by Our Bicycle Lives
After six years of sharing my life with bicycles, I still can’t get some names right. I point: ‘that thing there’, ‘whatchamacallit’. That’s the transmission for you: a challenge, even when my two bicycles only have eight gears between them, but a good one. I like mechanisms that a lot of thought evidently went into creating. I like the semantic and technical complexity of the parts, chainring, bottom bracket, cassette, sprockets, cogs, jockey wheel. I like the delicate intricacy of it all and the minute adjustments they require, perhaps because, unlike brakes, I don’t even attempt to tackle them! I like that not having yet mastered the definition of high and low gears makes me sound like a newbie. Let’s not leave cycling to the professionals . . .
The transmission brings the whole bicycle together around its centre of gravity, from the gear levers at the front all the way to the rear derailleur. Beautiful name for a beautiful concept. And the sounds! The sharp clicks of a new chain on a well-tuned road bike are music to the ears. They tell you that precision and freedom are not mutually exclusive. And a classic-sounding brand name like Campagnolo adds a touch of class, gives pedigree to a bike as only a well-made piece of craftsmanship can. Chain guards make perfect sense but I couldn’t help finally ripping mine off one day, to get to the core of the bike and let the chain breathe. Less is more, and even the clean, simple lines of a single-speed transmission become an object of desire.
But for the ordinary transmission, day-to-day life is not easy. My bike’s is somewhat approximate but I make do with it. Or without it. For the first two years, I did not once operate the shifters. Instead I plodded on astride my home-made single-speed, a hybrid with the chain perpetually in gear six. Until a kind soul taught me the reason for gears: to keep an even cadence and prevent you from bursting your knee joints when setting off at traffic lights. Then the bike suffered a fall and the derailleur was bent out of line. Years of sluggish gear changes ensued until a young female mechanic miraculously fixed the problem. Cue happy transmission ever after, even if trying to guess what gear I am or should be in remains beyond me. Still, anything is better than fumbling with levers located on the down tube, like on traditional racers: I would say that was part of their charm if I didn’t know any better (hand off handlebars + eyes off road = recipe for disaster).
Amidst the transmission’s sophistication lives the chain which by sheer single-mindedness and brute force gets the job done. A job so tough that little by little, this incredibly resilient piece of metal will stretch, a sure sign of wear. The problem with the chain is that it needs oil, and oil mixed with road dirt becomes gunk and mercilessly stains trouser legs, shoes, hands and anything else that comes too close. I learnt it the hard way when I had to pull a plastic carrier bag out of my chain with my bare hands by the roadside whilst being jeered by a carload of drunk lads. Cleaning a chain caked in grease and mud requires some determination. I sometimes use a chain cleaning tool, but then I need a chain cleaning tool cleaning tool (follow me?). I like the sound of the two chains method, one kept clean in white spirit, the other on the bike and then swap, but I secretly dream of a lubrication-free belt drive.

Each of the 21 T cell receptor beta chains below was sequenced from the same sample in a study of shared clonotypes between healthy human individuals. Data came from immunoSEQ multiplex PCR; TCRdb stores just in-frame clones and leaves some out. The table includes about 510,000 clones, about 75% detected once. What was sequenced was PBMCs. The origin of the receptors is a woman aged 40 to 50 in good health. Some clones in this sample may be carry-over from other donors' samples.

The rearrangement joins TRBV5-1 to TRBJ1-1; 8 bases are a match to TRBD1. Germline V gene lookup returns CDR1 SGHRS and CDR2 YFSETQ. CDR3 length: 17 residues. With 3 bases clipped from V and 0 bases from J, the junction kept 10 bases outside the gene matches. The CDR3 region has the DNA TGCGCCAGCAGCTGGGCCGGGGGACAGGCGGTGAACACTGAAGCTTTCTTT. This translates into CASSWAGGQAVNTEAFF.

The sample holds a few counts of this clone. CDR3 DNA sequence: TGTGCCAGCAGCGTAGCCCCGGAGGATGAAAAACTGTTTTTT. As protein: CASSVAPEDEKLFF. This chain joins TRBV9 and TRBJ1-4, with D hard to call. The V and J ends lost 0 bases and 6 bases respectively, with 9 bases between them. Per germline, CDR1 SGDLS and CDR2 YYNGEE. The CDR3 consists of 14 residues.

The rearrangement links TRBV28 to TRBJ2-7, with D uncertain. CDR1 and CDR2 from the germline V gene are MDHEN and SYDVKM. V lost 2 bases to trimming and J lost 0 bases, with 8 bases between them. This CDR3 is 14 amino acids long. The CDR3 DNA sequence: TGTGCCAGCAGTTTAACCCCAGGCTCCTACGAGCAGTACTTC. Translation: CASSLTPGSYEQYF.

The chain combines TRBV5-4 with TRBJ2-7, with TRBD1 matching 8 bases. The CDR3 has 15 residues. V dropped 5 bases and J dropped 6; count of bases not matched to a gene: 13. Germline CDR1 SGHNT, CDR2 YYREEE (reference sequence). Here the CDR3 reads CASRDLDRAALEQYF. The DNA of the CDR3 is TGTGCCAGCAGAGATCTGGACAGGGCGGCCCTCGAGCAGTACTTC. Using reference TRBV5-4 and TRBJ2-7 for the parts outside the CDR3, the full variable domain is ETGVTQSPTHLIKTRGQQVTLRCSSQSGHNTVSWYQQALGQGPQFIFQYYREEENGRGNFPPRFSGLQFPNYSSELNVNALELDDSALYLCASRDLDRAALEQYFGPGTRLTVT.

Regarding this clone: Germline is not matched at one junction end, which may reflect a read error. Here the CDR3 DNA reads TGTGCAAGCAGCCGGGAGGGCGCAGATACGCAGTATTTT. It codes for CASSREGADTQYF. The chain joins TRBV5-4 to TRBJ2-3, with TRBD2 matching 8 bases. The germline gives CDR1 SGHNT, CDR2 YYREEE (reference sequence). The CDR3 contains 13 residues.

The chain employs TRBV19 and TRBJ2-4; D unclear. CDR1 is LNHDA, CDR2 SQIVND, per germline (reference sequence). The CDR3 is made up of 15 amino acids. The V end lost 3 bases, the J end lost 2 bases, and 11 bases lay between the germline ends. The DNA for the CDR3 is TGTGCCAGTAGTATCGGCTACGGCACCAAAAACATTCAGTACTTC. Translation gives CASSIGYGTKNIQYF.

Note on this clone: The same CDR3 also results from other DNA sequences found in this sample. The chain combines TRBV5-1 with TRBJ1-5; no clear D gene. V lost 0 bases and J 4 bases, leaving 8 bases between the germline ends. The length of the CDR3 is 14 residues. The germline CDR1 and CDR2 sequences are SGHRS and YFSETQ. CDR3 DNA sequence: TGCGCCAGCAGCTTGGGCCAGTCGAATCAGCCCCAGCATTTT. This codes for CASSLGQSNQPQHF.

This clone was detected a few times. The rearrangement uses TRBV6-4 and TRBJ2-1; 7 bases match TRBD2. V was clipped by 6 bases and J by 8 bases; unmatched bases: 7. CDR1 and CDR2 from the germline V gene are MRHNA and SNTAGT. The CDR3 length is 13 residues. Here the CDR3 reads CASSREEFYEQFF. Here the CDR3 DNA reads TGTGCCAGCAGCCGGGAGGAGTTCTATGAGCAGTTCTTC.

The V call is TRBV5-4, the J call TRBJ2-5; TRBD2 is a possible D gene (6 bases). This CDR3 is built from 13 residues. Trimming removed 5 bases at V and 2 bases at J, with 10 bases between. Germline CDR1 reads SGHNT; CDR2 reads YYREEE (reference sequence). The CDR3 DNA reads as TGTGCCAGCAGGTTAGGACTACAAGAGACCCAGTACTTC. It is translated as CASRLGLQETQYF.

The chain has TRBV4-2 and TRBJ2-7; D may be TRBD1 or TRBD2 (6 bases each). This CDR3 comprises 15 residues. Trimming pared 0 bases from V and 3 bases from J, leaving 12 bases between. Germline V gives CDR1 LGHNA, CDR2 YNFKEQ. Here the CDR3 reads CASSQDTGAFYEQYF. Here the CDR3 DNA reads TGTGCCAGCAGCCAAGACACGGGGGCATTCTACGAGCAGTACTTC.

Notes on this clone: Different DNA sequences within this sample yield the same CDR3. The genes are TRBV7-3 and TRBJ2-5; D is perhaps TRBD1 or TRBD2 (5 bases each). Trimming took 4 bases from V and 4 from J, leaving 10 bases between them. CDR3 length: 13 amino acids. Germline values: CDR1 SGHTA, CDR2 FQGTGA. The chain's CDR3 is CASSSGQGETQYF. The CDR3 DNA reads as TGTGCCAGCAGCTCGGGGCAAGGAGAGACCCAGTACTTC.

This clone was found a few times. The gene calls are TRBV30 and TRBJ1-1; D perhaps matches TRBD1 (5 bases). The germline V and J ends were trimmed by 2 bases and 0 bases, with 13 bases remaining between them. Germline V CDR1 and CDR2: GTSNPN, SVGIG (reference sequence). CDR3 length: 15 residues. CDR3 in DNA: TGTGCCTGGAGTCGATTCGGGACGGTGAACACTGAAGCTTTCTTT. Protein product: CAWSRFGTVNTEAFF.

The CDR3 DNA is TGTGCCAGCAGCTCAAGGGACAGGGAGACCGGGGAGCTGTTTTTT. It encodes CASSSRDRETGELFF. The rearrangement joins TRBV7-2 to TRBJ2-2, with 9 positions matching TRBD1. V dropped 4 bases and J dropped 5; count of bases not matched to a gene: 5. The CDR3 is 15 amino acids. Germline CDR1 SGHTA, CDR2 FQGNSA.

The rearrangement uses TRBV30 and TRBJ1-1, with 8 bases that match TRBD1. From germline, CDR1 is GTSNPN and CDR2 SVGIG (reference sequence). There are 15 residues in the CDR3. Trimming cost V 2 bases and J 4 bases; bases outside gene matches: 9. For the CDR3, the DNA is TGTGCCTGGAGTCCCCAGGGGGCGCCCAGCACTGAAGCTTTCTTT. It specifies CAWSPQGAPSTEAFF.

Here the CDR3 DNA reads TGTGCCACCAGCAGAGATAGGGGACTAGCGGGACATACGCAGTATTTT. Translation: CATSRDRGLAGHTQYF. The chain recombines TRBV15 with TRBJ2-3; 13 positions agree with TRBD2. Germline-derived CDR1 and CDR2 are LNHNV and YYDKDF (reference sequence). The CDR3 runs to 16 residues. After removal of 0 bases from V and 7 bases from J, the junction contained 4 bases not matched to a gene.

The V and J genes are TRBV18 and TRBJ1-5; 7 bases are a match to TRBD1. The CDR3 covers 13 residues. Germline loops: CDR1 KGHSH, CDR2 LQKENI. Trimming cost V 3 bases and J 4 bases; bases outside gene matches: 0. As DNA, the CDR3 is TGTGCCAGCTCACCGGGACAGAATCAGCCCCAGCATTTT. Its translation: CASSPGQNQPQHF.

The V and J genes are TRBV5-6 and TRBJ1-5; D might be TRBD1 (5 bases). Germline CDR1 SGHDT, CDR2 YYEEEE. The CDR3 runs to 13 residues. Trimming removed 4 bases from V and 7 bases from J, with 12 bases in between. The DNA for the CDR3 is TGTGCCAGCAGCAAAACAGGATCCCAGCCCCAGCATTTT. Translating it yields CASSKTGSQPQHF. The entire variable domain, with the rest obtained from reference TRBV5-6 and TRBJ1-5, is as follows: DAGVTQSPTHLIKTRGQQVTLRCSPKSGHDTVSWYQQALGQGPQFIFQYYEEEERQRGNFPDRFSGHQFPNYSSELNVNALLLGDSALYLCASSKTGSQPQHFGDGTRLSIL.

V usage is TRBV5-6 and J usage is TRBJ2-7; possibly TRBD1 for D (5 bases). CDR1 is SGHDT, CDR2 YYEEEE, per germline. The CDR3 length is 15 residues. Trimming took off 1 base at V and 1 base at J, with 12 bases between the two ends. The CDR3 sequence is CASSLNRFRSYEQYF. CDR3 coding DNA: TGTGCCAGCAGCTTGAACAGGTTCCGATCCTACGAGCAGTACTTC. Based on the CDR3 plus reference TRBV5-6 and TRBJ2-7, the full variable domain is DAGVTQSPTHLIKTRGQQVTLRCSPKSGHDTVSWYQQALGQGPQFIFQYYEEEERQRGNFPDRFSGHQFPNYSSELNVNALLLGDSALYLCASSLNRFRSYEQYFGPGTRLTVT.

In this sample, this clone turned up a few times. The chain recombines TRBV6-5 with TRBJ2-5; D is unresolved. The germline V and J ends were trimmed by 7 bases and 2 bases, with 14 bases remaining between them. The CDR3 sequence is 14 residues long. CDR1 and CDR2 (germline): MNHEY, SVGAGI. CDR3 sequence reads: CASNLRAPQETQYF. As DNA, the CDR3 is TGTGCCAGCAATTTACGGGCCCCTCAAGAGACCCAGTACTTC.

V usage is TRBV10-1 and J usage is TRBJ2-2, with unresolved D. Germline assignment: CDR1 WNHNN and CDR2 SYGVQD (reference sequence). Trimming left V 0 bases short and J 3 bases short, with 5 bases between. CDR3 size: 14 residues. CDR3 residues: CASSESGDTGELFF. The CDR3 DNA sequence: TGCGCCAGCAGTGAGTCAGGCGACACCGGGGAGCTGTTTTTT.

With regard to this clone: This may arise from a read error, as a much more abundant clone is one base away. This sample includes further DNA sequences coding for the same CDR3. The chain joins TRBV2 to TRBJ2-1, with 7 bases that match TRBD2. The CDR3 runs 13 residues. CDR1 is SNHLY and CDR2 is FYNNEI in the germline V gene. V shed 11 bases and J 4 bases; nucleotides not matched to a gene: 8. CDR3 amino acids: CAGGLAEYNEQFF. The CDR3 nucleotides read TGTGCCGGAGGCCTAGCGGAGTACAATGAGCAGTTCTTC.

When all goes smoothly, I am in awe. But when all goes wrong, the bond between us is a heavy one. This ambivalence is the one I experience when faced with raw strength. Or power. Because the transmission, converting vital energy from my leg muscles to the wheels, is power. But while sap flows vertically through a tree, the bike’s lifeblood runs horizontally via the chain: built for speed, it reaches forward. I am fascinated by the harmony found in the circularity, in the continuous rotation of the chain linking all components, each in its rightful place and with its raison d’etre. It’s as if the transmission was the heart of the bicycle, each pedal stroke a heartbeat sending blood flowing through the arteries of a living organism. And bike and rider move as one, transmission on the right and heart on the left, complementing one another and achieving perfect balance.